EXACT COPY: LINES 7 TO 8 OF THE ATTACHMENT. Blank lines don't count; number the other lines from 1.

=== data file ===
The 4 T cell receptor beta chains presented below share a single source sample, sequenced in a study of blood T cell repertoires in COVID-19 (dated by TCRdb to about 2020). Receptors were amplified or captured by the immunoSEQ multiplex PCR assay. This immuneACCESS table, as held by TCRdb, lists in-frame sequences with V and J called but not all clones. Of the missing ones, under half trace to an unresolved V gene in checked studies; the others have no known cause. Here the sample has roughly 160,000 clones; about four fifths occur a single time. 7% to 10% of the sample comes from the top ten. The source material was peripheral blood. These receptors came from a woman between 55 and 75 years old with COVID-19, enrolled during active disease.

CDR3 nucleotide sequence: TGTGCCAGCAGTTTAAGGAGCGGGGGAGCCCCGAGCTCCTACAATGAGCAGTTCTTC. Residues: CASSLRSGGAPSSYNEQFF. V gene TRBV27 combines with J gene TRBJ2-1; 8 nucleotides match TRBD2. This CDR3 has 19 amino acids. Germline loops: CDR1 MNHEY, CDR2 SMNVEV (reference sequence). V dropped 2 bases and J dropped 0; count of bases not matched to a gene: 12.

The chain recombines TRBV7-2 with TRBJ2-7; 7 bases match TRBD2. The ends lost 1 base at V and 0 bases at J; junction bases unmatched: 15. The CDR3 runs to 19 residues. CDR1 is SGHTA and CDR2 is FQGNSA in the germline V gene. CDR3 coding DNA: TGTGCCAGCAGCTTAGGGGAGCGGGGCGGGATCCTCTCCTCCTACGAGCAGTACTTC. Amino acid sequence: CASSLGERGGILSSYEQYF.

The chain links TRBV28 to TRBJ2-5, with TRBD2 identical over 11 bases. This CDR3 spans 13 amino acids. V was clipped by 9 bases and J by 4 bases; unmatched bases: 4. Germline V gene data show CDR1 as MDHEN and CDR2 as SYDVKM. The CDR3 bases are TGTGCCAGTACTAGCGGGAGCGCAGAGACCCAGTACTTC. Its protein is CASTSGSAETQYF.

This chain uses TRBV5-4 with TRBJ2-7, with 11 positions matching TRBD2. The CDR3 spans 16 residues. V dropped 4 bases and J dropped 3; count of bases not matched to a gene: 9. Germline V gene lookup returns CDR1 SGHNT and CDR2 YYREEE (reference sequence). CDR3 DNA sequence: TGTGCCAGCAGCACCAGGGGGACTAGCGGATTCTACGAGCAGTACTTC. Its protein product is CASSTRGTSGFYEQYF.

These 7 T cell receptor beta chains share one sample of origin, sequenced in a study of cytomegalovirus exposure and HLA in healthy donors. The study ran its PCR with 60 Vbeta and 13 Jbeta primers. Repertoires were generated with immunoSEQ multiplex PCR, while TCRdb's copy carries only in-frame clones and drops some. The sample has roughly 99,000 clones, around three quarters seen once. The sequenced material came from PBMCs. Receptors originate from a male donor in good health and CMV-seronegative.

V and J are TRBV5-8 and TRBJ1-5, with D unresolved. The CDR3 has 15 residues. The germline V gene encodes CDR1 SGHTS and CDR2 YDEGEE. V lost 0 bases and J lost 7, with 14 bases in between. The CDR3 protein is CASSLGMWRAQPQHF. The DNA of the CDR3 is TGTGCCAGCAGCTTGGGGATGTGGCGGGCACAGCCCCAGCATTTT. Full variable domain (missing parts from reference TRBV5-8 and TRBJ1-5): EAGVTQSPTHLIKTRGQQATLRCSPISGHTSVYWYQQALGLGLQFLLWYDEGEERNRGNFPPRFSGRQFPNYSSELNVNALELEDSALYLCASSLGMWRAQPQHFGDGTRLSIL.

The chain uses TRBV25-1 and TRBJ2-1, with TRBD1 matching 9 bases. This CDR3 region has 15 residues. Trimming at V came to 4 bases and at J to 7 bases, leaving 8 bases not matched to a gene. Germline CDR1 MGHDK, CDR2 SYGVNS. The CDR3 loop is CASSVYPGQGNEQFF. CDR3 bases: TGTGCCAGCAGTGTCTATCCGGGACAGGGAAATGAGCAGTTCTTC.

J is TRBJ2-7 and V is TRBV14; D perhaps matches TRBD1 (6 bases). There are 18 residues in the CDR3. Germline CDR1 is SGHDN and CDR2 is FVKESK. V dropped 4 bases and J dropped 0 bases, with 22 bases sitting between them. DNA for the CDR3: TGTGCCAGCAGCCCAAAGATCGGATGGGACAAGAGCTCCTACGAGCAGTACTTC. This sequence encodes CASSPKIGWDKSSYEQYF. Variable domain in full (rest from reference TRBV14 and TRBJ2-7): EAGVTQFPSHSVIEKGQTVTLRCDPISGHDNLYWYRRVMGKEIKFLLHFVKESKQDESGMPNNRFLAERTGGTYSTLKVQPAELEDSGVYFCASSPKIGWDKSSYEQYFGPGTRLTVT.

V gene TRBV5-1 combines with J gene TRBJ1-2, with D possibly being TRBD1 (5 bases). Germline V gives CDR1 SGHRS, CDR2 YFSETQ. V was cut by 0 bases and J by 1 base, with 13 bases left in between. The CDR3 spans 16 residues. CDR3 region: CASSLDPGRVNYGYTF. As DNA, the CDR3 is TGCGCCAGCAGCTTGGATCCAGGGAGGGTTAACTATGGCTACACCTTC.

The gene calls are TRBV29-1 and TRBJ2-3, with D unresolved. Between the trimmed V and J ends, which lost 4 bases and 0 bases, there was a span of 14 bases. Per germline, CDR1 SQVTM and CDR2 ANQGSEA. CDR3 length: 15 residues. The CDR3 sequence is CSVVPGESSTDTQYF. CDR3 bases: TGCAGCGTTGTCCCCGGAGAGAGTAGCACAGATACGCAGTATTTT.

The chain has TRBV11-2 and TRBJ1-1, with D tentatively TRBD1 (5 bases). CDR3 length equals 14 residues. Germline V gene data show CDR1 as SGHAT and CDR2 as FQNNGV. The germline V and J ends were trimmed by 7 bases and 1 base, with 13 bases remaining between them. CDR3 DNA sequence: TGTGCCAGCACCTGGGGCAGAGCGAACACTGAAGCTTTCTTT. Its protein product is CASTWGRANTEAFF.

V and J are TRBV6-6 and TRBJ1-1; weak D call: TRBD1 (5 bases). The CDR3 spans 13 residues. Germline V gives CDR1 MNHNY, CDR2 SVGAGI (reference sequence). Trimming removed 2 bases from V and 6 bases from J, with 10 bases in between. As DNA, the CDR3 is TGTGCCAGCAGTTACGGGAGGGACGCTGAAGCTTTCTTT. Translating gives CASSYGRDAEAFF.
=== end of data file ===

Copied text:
V and J are TRBV5-8 and TRBJ1-5, with D unresolved. The CDR3 has 15 residues. The germline V gene encodes CDR1 SGHTS and CDR2 YDEGEE. V lost 0 bases and J lost 7, with 14 bases in between. The CDR3 protein is CASSLGMWRAQPQHF. The DNA of the CDR3 is TGTGCCAGCAGCTTGGGGATGTGGCGGGCACAGCCCCAGCATTTT. Full variable domain (missing parts from reference TRBV5-8 and TRBJ1-5): EAGVTQSPTHLIKTRGQQATLRCSPISGHTSVYWYQQALGLGLQFLLWYDEGEERNRGNFPPRFSGRQFPNYSSELNVNALELEDSALYLCASSLGMWRAQPQHFGDGTRLSIL.

The chain uses TRBV25-1 and TRBJ2-1, with TRBD1 matching 9 bases. This CDR3 region has 15 residues. Trimming at V came to 4 bases and at J to 7 bases, leaving 8 bases not matched to a gene. Germline CDR1 MGHDK, CDR2 SYGVNS. The CDR3 loop is CASSVYPGQGNEQFF. CDR3 bases: TGTGCCAGCAGTGTCTATCCGGGACAGGGAAATGAGCAGTTCTTC.